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Beastie Boys Countersue GoldieBlox Over “Girls” Parody, Say Ad Campaign Promotes Stealing, Not Innovation

This whole thing has left us so disillusioned. Can't we have some good news?

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We all thought that the scuffle between the Beastie Boys and toymaker GoldieBlox was over when they apologized for using a parody of the song “Girls” in a commercial that celebrated girls in engineering and removed the song. As it turns out, the Beastie Boys are now going after them for profits that may have been made off of the commercial.

For its part, GoldieBlox thinks that the commercial falls under fair use, because parodies generally do. However, fair use is often subjective and up to the discretion of the judge deciding the case, so this battle may get ugly when it goes to court, as the Beastie Boys have demanded. Making matters worse, the case includes a trademark issue over GoldieBlox using the Beastie Boys name in the title of their video, which is actually little harder to defend than the parody.

They assert that the Beastie Boys name being used in the title made it appear as though the Beastie Boys were involved in the parody or the ad campaign in some way, and we can’t blame them. When we wrote our original article on the GoldieBlox video (in the before-times, when we were wide-eyed and thought things could be good), we were certainly pretty excited about possible Beastie Boys involvement.

The Beastie Boys also pointed out that this is not the first time GoldieBlox has parodied a popular song for an ad, and they’ve used Queen’s “We Are the Champions” among others. While we found articles referencing these previous parodies, we were unable to find any of the actual videos, and it looks like they may have been deliberately removed, which is kind of suspicious.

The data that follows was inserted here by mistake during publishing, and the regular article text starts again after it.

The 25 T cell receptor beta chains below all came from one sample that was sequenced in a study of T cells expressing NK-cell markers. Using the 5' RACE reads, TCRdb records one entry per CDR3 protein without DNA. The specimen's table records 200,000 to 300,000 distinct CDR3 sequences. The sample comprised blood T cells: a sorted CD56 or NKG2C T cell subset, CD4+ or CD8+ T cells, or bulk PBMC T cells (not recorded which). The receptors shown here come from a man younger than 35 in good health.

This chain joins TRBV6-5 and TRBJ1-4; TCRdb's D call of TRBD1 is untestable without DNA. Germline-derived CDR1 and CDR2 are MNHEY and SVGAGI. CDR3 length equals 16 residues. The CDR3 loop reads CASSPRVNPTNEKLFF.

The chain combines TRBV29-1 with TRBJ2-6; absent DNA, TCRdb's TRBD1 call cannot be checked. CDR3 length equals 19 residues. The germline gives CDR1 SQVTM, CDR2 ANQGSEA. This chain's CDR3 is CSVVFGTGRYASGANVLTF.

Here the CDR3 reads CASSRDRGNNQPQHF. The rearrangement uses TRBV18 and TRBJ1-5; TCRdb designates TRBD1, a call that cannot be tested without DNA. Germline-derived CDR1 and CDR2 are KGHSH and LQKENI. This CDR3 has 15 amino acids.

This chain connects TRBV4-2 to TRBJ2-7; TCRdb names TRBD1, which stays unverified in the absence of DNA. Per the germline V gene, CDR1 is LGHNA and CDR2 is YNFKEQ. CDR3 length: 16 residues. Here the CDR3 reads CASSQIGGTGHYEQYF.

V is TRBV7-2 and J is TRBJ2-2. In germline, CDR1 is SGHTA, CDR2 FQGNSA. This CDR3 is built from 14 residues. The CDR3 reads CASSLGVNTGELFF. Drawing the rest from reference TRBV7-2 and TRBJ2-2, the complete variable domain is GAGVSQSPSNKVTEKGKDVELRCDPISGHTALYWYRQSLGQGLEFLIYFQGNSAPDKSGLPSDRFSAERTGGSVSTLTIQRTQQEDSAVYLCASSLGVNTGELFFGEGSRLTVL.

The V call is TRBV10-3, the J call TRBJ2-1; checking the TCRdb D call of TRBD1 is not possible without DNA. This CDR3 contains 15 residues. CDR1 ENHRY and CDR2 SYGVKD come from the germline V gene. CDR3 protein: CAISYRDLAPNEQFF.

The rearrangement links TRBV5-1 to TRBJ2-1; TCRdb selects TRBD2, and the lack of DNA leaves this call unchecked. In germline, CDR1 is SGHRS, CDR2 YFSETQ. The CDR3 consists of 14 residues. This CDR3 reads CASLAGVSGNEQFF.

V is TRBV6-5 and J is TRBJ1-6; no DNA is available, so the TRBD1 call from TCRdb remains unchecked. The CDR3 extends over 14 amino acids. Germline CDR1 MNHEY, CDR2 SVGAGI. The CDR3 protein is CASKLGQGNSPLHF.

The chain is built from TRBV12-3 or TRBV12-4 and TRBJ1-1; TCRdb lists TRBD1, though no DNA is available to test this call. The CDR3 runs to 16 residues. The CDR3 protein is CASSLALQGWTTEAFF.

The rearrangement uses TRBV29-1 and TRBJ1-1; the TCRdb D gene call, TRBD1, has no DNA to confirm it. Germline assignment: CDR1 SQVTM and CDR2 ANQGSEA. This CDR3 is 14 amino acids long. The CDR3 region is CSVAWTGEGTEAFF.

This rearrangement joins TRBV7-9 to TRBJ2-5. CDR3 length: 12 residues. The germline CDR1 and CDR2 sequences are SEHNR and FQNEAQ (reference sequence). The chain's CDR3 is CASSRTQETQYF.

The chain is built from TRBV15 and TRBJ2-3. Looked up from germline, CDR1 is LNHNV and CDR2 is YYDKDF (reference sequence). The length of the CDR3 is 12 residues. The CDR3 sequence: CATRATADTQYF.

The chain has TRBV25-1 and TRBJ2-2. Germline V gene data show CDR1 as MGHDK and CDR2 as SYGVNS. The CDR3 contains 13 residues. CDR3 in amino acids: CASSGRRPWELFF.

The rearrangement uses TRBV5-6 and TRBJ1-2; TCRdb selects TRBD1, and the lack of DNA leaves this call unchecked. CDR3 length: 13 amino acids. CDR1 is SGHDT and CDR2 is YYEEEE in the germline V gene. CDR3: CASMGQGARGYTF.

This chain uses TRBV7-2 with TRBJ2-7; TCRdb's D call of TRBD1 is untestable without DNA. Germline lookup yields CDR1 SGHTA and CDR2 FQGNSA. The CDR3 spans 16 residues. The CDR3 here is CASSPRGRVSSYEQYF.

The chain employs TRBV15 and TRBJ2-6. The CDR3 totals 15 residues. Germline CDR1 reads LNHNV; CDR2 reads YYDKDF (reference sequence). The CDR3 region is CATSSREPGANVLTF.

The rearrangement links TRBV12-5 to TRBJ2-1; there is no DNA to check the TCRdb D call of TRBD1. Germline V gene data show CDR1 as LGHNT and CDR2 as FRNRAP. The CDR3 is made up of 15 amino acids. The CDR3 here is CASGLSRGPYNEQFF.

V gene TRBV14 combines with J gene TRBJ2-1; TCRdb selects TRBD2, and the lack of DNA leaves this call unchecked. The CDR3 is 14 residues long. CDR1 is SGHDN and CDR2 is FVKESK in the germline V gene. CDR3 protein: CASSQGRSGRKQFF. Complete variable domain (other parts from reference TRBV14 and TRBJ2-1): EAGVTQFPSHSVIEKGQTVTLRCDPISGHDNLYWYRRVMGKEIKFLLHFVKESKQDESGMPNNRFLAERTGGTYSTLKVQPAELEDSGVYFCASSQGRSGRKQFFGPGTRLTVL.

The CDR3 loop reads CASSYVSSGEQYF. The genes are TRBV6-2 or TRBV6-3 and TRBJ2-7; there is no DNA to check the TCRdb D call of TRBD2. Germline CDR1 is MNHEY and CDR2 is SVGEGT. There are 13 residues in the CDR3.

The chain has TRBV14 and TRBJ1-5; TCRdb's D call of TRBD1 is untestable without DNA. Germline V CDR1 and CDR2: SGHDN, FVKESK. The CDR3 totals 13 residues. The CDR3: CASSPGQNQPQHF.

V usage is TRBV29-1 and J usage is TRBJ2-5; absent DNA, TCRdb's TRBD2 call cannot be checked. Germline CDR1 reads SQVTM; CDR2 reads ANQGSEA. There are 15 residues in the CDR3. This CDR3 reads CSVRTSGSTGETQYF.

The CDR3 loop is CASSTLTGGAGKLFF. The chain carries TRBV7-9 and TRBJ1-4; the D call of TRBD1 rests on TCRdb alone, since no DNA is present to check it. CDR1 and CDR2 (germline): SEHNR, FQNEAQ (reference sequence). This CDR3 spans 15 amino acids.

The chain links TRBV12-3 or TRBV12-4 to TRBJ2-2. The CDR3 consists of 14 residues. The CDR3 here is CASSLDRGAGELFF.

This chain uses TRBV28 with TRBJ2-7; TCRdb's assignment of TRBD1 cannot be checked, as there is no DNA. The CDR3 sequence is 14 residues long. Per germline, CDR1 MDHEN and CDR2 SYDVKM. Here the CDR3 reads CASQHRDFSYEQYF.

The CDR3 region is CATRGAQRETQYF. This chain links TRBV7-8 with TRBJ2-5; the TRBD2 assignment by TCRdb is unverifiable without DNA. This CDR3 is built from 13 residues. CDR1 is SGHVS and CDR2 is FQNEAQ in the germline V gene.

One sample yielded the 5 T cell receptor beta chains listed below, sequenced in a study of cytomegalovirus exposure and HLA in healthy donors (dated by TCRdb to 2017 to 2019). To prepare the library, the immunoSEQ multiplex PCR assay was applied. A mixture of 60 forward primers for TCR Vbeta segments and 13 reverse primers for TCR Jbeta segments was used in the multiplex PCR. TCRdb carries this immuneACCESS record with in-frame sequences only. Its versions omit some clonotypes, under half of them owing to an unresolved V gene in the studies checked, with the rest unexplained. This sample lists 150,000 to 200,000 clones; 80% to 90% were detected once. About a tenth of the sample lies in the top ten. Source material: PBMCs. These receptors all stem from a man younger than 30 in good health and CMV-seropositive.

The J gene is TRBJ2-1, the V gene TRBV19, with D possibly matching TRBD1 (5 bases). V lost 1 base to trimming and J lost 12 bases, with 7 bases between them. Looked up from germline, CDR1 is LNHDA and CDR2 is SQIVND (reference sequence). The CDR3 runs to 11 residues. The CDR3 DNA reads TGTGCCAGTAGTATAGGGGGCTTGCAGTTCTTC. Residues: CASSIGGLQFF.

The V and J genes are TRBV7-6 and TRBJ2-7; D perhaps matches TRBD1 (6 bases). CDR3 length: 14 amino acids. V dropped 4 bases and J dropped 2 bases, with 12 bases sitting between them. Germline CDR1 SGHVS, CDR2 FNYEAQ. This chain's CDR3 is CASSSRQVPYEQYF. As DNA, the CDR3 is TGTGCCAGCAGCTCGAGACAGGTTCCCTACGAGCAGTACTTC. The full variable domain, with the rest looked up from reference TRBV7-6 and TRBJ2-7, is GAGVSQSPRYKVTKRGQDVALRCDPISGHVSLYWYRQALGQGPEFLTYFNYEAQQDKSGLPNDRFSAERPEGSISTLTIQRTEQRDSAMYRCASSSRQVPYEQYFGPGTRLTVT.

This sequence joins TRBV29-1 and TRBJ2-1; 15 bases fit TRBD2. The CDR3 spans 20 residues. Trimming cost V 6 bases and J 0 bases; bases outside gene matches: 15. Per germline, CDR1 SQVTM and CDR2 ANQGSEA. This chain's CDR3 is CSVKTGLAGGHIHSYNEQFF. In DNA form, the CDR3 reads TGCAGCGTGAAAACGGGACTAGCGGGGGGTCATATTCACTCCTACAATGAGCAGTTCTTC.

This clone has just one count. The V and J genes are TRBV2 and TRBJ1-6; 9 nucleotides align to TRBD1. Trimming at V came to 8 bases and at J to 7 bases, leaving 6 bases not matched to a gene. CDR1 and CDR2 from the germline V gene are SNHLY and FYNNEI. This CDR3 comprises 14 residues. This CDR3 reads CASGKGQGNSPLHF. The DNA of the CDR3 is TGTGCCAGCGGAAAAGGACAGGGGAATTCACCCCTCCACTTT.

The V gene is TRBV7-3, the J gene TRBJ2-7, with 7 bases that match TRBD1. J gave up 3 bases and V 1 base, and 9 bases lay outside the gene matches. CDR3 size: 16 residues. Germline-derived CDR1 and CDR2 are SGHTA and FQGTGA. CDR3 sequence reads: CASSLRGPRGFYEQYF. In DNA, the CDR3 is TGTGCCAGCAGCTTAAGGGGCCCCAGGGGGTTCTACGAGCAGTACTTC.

Still, some of the language in the countersuit is pretty scathing. The Beastie Boys slam GoldieBlox for creating an ad campaign that promotes stealing instead of the kind of innovation their toys seek to inspire. Ouch. Those are some strong words from guys who are known for repurposing the work of others, even if they do it with permission.

This thing just keeps getting uglier at every turn, and it’s far from over, due to the subjective nature of fair use cases. For a quick primer on how judges make these tough calls, check out this helpful breakdown on the Stanford University Library site. Then, take a look at what has happened so far, and have a bunch of mixed feelings on who to side with. We sure do.

Here’s what we know so far:

When the Beastie Boys first found out about the commercial that parodied “Girls” without permission and tried to figure out what was going on, GoldieBlox (over)reacted by launching a court case to demand the right to use the song under fair use.

The Beastie Boys responded with an open letter confirming that they, like the rest of us, like the message GoldieBlox is trying to send, but they don’t want their songs or name used in ads:

Like many of the millions of people who have seen your toy commercial “GoldieBlox, Rube Goldberg & the Beastie Boys,” we were very impressed by the creativity and the message behind your ad.

We strongly support empowering young girls, breaking down gender stereotypes and igniting a passion for technology and engineering.

As creative as it is, make no mistake, your video is an advertisement that is designed to sell a product, and long ago, we made a conscious decision not to permit our music and/or name to be used in product ads.

When we tried to simply ask how and why our song “Girls” had been used in your ad without our permission, YOU sued US.

GoldieBlox then put out their own letter, in which the apologized and said that they had removed the song. You can read that letter here.

Now, after a lull in action that we had assumed meant this was all behind us, the Beastie Boys have launched their countersuit to the original GoldieBlox suit asking for damages, legal costs, and profits generated by the video.

We do not envy the judge who is going to have to decide who’s in the right here.

(via The Verge and Gigaom, image via aftershow)

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